All eyes on the host country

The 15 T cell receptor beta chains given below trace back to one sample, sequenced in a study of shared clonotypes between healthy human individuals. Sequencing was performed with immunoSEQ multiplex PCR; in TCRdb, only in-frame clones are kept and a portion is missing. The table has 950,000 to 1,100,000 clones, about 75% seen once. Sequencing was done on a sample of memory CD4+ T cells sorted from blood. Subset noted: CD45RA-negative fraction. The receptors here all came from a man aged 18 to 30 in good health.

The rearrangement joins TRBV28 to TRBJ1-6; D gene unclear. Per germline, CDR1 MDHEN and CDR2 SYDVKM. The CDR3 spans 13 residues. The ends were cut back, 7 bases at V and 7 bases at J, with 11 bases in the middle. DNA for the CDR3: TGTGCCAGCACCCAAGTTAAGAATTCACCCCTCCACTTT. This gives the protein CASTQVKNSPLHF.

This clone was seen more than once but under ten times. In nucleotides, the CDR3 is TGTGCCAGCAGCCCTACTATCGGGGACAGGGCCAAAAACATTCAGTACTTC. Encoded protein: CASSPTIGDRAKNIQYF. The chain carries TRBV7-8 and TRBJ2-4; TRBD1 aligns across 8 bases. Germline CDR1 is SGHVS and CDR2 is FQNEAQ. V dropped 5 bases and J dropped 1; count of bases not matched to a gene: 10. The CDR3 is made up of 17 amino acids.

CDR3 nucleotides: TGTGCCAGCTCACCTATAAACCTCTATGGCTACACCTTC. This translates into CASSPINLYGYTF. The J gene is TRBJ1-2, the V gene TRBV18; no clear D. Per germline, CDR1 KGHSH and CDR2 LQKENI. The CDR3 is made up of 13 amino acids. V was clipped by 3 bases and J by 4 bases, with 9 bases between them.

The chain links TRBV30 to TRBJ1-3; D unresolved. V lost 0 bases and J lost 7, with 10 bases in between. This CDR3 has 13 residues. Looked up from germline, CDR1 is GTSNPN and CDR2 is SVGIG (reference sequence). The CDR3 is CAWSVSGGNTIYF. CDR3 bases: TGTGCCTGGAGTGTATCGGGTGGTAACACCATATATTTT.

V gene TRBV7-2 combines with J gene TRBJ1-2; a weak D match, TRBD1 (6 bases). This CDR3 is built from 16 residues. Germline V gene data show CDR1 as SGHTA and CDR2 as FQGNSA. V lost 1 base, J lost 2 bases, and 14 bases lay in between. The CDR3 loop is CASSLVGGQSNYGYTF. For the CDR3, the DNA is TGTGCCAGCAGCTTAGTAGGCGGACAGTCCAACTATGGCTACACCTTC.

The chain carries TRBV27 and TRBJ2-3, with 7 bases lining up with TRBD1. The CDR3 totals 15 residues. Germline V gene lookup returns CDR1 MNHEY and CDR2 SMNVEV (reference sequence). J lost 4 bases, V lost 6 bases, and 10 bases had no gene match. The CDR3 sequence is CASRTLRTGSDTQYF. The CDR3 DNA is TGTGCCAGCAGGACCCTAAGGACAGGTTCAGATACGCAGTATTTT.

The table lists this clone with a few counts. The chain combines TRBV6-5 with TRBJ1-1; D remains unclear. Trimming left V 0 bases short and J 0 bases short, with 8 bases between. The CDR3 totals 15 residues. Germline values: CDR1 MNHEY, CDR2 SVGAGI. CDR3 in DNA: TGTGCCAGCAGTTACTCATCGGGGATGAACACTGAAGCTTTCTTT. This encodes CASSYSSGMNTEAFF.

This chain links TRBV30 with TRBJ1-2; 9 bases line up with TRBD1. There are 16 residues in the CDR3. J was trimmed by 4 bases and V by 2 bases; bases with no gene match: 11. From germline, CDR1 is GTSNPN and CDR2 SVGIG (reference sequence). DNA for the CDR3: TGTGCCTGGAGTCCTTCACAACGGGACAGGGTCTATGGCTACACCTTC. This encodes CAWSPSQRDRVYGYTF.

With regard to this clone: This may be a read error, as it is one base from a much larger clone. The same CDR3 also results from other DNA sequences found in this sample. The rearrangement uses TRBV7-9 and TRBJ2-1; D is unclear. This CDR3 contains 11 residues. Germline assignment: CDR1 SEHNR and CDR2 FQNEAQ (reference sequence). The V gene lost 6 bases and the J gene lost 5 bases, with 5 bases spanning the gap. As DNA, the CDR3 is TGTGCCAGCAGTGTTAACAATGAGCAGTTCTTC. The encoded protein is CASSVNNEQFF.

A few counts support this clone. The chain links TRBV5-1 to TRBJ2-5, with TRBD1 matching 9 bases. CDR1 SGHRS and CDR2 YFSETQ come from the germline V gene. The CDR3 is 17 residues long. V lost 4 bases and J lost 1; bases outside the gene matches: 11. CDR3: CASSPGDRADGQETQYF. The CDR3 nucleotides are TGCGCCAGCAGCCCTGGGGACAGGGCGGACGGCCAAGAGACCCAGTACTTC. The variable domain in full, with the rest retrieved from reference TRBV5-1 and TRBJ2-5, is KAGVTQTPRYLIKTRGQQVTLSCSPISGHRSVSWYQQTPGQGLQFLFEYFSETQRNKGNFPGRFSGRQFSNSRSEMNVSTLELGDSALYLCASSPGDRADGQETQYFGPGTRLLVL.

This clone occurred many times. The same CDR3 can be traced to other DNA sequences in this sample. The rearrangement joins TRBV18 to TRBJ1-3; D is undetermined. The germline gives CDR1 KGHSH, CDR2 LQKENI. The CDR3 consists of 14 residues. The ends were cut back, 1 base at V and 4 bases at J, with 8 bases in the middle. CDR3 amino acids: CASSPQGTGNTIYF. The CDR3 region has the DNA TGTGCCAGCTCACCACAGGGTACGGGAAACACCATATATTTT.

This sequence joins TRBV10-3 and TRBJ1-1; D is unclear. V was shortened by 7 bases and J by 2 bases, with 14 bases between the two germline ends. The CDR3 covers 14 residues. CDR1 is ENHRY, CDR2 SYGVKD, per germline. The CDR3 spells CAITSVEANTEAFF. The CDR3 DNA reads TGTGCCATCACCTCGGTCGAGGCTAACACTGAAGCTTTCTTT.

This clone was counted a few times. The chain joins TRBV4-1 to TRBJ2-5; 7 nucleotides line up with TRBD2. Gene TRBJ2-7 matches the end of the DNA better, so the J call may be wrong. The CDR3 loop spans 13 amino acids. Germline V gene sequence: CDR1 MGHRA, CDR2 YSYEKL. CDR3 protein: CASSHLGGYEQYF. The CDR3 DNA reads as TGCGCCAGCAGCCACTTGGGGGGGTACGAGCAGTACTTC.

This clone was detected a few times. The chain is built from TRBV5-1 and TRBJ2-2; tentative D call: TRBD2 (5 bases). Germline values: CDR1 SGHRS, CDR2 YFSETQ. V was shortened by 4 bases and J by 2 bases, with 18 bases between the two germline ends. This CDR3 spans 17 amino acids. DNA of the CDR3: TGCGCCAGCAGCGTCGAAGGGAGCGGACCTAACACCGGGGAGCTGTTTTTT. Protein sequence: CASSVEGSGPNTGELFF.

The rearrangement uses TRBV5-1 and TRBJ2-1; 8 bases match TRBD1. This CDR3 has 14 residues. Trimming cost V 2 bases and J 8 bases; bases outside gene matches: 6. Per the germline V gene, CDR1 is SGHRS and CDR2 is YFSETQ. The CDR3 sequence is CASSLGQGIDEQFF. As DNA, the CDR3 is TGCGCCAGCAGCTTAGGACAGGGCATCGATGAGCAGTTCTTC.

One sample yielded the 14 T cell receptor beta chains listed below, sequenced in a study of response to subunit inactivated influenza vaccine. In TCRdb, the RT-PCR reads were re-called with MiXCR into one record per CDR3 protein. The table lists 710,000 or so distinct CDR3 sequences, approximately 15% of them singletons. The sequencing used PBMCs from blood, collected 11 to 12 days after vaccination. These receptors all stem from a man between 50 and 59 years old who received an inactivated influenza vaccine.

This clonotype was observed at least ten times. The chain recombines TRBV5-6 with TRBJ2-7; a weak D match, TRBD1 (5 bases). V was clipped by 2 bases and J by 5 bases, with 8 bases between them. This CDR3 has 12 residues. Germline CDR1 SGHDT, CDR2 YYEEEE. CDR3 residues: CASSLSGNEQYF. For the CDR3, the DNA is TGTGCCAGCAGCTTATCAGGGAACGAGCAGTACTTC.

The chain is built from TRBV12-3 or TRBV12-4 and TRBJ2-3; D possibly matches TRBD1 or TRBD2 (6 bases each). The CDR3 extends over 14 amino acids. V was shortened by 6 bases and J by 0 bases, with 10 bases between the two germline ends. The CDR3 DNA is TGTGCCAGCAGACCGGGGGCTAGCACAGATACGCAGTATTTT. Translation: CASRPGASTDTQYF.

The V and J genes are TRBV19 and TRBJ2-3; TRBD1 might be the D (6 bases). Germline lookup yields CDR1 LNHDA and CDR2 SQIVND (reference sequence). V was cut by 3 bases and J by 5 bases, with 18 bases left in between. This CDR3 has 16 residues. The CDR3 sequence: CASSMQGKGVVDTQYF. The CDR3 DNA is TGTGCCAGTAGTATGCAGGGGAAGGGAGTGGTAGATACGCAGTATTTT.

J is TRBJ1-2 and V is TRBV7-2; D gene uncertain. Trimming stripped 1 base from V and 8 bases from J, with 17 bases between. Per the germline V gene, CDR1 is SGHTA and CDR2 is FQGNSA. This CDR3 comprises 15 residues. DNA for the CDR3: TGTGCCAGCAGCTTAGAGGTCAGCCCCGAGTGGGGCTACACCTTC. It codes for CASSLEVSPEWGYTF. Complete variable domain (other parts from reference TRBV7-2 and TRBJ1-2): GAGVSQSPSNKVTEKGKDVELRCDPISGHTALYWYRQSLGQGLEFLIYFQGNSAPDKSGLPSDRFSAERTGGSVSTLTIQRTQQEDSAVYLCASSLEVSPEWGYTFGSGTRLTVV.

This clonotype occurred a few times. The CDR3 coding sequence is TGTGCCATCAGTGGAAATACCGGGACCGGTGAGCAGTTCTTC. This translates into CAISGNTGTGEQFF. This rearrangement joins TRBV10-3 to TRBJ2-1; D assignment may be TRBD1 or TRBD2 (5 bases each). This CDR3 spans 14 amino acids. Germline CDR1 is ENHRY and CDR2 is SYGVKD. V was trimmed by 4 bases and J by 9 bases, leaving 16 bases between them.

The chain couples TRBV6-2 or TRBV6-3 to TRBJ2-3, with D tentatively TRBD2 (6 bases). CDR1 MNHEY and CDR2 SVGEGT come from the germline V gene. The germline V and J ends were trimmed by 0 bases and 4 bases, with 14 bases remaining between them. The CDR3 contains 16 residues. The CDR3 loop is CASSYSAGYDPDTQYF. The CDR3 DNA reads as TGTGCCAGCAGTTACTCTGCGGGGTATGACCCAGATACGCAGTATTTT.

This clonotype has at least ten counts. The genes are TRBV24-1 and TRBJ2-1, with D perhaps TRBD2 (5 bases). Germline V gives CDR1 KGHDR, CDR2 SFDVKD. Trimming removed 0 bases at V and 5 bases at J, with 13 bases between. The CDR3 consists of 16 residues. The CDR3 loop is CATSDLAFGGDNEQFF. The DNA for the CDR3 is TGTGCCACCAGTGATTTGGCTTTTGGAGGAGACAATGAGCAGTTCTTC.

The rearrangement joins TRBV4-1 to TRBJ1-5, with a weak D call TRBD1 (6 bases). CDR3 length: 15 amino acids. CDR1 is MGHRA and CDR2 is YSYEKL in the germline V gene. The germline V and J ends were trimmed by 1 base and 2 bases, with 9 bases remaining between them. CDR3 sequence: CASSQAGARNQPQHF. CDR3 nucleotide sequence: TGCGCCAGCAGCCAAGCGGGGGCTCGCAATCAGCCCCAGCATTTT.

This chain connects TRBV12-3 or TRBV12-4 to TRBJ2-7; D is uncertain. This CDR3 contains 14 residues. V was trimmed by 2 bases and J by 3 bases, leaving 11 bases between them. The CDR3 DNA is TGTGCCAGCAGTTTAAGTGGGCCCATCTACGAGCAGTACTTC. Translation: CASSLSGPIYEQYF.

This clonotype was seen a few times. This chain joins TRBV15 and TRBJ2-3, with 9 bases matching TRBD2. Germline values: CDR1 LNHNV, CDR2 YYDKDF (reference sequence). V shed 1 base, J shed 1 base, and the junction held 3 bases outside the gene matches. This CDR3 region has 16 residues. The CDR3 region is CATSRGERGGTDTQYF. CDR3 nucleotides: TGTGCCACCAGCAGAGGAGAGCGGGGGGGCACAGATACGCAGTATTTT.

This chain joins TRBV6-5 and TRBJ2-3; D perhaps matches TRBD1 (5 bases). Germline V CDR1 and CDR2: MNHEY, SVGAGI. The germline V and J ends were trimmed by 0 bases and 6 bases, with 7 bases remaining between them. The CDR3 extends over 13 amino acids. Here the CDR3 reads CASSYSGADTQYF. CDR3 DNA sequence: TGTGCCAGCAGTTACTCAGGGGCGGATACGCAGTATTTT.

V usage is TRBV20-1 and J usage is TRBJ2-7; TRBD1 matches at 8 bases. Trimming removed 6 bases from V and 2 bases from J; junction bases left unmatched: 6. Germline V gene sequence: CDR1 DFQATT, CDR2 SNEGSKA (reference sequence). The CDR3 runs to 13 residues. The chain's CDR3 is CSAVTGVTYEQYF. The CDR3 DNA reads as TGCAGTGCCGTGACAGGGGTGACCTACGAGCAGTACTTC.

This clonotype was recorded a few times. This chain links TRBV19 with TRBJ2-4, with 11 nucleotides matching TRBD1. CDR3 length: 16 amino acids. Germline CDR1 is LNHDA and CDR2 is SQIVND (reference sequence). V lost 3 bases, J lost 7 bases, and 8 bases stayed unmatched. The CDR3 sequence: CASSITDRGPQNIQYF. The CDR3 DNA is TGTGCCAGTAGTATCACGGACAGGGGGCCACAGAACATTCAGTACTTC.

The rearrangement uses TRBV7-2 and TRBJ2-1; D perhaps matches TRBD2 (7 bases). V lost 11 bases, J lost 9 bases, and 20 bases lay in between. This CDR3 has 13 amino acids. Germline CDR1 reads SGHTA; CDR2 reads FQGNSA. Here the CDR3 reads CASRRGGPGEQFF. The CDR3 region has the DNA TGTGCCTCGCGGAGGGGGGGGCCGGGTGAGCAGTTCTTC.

When Brazil hosted the last World Cup in 2014, the country was in the midst of socioeconomic chaos and a looming political crisis, which eventually would lead to then-President Dilma Rousseff’s impeachment. Conservative estimates put the total cost of the Cup by the government to $11.7 billion. Protesters quickly turned to the streets protesting the exorbitant costs of the Cup while demanding that their money be spent investing in the country’s infrastructure, health, and education. Thousands were displaced from their homes to make room for the new stadiums. The World Cup is no stranger to domestic controversy in the host country. Just four years earlier during the South African World Cup in 2010, people protested the high cost of the Cup while the country was facing major issues. This upcoming World Cup will perhaps be the most political sporting event in history after the boycotted Olympic Games in Moscow and Los Angeles in 1980 and 1984 respectively. During the Cold War, the intersection between sports and politics, of course, was common. Today, however, the international political climate is at its most delicate since the Cold War. Russia’s current position on the world stage and its internal issues intensify the politicization of the upcoming World Cup. With widespread reports of human rights violations within the country and questionable political and military action by Russia, all eyes will be on the performance of the host country.